Ethanol & corn
During June 2012, Valero Energy Corp. idled two ethanol plants, each with more than 110 million gallons per year capacity. This action is due at least in part to the reduction in the margin of income over cost, as shown on “Ethanol/corn spread” (below). After a period of slowly declining positive margins, the price of corn accelerated much faster than the price of ethanol starting in mid-June (47% for corn vs. 32% for ethanol from June 18 to July 18). Although this situation is a temporary problem for Valero, it illustrates the need to expand the usual definition of crack spread to include other energy sources.
The relative importance of ethanol in Valero’s inventory mix was outlined in notes to the company’s financial statements dated March 31, 2011. Refinery feedstocks equaled $2.8 billion, refined products and blendstocks were $988 million, and ethanol feedstocks and products were $250 million.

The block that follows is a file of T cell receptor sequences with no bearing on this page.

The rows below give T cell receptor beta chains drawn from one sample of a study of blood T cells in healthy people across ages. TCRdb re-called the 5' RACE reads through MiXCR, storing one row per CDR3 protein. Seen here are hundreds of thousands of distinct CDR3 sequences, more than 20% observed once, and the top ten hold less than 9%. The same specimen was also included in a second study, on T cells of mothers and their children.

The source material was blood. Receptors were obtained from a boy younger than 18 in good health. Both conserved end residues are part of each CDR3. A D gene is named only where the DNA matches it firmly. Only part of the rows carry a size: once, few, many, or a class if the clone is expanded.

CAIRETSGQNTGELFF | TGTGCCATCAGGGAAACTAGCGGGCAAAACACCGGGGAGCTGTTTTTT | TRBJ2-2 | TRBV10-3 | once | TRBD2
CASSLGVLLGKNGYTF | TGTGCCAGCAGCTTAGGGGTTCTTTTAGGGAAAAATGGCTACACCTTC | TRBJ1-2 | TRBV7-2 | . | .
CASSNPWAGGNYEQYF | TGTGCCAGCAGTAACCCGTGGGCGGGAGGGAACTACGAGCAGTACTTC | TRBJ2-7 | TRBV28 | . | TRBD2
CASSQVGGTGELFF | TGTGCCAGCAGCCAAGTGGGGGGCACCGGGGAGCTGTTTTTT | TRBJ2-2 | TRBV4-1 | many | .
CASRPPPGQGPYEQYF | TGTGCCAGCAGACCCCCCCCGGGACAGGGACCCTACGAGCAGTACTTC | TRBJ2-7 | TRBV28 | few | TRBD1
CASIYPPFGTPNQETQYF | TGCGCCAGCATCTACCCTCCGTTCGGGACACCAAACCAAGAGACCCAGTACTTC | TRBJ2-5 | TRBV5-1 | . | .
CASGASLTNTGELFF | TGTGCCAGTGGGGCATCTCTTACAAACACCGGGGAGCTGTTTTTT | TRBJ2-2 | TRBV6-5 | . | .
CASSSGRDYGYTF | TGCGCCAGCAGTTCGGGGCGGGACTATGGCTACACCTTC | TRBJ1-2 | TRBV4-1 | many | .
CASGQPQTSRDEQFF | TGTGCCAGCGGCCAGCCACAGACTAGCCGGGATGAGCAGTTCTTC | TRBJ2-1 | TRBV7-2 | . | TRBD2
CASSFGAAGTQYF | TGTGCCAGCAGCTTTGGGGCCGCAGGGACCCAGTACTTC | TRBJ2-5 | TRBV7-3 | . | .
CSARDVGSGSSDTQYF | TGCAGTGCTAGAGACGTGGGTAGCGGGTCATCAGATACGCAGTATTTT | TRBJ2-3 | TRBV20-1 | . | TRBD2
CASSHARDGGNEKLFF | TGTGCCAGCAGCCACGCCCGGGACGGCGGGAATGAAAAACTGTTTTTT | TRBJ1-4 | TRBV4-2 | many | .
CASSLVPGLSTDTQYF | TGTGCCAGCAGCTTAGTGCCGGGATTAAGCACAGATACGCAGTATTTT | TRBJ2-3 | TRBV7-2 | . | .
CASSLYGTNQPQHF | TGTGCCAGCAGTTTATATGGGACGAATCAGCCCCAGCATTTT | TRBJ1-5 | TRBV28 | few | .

We noted that energy stock prices do not correspond well with the crude oil crack spread. One reason for this is the increasing role of alternative fuels and their varied impacts on earnings and stock prices. Another important reason is the hedging of costs (crude oil and corn, for example) by petroleum refiners and ethanol producers.
Ultimately, energy crack spreads may be viewed as a measure for the need to hedge, with declining positive, or negative, spreads resulting in a potential increase in the volume and open interest in trading of futures, options and swaps related to energy derivatives.
Paul Cretien is an investment analyst and financial case writer. His e-mail is PaulDCretien@aol.com.